I know its old school to needle a cutting-edge writer –director like Cameron about how much better his film would have been, “if only”…But I can’t resist commenting that Avatar certainly scored technologically, but badly, sadly missed the boat philosophically/spiritually despite the promising title taken from Hindu theology.
Avatar’s most glaring discomfort for an anti-war person like me, is that far too much of film glowed sooty orange with explosions, bombs, rockets, grenades, etc., when one might imagine war in 2054 will be more about sound assaults, stun technology, and vaporization of enemies when negotiations fail, or worse before any negotiations at all are undertaken. But pyrotechnical critiques aside, where is the vision of humanity saving itself from environmental rape and pillage via hard-won harmony with the natural world and new worlds yet undiscovered, a sense of shared destiny with all living things on earth and in the universe, and heroism that doesn’t include murdering the enemy, even entrenched corporate oligarchs who have already made frightening headway in destroying the earth?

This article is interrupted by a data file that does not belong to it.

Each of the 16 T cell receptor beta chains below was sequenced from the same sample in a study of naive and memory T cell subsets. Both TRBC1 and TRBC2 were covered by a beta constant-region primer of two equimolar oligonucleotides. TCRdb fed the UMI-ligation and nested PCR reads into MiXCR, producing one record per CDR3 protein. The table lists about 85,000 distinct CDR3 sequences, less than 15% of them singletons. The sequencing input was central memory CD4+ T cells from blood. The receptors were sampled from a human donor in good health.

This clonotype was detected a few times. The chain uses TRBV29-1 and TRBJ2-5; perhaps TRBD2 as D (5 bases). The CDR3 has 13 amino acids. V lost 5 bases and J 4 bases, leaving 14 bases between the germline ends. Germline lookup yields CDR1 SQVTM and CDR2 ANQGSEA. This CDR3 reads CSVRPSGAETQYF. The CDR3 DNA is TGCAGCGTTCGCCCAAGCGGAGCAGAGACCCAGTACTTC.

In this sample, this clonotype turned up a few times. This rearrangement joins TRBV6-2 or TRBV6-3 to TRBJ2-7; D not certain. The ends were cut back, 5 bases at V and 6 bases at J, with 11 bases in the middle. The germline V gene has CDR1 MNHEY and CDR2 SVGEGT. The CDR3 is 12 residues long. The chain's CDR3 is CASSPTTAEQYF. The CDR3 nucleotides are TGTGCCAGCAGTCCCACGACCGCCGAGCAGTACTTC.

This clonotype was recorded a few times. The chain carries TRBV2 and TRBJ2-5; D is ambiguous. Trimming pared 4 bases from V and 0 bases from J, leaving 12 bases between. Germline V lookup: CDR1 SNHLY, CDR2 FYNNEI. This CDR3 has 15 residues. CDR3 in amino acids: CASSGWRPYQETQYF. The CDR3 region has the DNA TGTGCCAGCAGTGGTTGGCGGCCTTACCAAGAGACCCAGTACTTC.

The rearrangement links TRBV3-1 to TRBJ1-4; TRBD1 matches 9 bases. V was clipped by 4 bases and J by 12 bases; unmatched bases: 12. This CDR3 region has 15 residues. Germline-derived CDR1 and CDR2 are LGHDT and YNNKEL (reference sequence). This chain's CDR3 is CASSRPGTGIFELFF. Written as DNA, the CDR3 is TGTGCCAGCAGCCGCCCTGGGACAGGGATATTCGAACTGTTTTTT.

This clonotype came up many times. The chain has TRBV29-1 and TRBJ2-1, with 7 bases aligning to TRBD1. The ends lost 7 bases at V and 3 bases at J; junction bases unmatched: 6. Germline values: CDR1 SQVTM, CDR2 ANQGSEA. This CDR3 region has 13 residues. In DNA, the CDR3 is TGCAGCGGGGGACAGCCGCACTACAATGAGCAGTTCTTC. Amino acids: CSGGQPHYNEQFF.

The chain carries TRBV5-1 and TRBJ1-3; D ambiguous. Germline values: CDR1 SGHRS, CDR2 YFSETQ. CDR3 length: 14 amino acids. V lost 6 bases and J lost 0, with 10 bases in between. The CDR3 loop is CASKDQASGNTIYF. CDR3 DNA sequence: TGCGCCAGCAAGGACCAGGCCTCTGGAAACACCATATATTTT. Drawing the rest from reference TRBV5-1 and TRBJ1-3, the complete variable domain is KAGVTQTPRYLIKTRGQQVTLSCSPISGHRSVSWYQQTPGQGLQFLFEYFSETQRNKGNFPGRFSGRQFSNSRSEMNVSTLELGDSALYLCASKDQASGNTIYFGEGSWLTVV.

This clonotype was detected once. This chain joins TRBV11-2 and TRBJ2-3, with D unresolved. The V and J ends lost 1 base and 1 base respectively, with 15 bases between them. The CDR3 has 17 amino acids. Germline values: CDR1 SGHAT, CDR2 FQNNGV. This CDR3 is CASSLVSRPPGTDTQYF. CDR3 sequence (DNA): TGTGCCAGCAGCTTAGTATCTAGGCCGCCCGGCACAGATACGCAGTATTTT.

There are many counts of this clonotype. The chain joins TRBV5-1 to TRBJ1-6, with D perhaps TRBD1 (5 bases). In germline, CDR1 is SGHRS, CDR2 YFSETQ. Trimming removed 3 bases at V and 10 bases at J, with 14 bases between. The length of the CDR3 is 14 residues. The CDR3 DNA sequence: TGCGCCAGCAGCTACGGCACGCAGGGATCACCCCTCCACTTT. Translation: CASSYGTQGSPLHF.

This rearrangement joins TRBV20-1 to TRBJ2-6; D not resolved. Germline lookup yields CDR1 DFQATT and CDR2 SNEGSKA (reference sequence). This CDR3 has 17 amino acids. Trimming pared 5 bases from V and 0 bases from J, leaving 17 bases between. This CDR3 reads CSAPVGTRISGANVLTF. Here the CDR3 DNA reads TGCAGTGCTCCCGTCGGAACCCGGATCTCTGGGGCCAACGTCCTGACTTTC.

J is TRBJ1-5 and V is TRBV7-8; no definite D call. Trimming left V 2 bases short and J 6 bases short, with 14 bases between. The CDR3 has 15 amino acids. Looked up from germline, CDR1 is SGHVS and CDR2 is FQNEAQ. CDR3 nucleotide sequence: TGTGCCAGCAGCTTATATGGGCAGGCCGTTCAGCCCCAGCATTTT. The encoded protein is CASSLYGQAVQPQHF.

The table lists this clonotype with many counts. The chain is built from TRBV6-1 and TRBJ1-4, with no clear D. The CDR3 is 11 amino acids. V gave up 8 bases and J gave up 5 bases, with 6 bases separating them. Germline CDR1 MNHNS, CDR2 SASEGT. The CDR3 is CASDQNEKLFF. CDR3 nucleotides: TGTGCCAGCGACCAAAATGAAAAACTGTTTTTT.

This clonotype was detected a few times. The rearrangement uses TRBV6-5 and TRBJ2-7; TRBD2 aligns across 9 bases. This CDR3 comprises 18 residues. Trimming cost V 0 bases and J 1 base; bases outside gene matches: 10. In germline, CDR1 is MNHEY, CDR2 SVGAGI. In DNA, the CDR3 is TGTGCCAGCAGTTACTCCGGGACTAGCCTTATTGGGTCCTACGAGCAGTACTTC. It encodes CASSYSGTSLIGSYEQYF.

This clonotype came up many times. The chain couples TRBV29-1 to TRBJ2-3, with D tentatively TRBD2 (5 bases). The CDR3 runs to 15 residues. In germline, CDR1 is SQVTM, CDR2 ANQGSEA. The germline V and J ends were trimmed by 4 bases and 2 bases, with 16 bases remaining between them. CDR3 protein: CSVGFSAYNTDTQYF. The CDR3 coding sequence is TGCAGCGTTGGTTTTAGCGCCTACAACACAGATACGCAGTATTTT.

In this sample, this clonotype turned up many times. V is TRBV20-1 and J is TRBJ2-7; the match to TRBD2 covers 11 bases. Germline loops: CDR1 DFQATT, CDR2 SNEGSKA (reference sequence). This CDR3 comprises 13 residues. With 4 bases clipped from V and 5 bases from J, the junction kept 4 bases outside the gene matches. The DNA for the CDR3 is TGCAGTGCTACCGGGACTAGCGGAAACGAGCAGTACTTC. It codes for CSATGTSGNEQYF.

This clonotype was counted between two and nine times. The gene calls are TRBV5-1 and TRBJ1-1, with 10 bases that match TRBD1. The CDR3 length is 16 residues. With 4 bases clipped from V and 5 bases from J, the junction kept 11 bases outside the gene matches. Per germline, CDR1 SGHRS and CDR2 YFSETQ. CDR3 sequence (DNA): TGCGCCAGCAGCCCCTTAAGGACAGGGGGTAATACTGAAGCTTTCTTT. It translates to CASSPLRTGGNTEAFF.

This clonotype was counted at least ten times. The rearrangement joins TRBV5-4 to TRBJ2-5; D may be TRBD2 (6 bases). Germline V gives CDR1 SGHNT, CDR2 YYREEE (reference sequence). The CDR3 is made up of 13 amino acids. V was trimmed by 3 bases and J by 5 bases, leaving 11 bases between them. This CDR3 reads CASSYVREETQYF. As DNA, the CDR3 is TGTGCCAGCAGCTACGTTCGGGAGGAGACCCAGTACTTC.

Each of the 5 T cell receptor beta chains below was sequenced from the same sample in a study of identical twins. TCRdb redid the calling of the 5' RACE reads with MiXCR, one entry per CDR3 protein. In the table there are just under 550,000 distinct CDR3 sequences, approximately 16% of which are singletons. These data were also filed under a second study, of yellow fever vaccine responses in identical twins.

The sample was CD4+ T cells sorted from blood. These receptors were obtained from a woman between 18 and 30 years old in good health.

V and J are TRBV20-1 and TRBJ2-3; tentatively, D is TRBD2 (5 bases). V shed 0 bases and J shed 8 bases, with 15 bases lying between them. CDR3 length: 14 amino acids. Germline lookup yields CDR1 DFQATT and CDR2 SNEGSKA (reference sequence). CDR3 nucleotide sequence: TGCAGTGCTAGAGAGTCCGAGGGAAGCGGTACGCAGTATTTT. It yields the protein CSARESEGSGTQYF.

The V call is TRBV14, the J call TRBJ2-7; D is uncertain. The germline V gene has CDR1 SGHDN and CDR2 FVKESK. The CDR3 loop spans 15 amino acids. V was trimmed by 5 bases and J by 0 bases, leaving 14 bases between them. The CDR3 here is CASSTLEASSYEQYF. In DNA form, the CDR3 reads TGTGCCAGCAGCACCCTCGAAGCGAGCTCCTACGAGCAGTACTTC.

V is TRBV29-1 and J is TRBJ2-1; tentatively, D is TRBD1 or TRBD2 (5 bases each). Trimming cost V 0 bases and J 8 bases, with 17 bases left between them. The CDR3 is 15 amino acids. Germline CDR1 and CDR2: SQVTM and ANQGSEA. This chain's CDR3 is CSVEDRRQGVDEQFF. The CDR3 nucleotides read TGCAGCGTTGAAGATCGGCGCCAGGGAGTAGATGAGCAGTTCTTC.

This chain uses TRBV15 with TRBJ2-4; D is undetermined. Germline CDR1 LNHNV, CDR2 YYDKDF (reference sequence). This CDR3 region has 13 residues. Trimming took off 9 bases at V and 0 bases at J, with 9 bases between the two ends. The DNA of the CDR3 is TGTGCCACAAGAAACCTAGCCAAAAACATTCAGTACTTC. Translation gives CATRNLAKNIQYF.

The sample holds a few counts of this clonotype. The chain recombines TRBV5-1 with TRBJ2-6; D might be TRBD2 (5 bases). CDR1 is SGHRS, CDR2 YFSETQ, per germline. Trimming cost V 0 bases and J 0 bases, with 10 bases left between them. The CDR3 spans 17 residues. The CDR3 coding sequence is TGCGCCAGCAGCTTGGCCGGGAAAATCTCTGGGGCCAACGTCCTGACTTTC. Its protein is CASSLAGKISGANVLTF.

Perhaps Avatar Two will be more complicated and help viewers appreciate the crucial conversion on the deepest level that we all must undergo if we are to survive. Right now, I am perplexed by 2009 partisan resistance to taxes for the common good, suspicion of the science of climate disruption, and bald-faced religiosity litmus-tests that straight-jacket politicians and academics. Time Magazine notes this week that the President didn’t go to church on Christmas day. What would an Avatar do, go to services to pander to parochial dogma, or to manifest personal independence and vision ?
Ellen V. Moore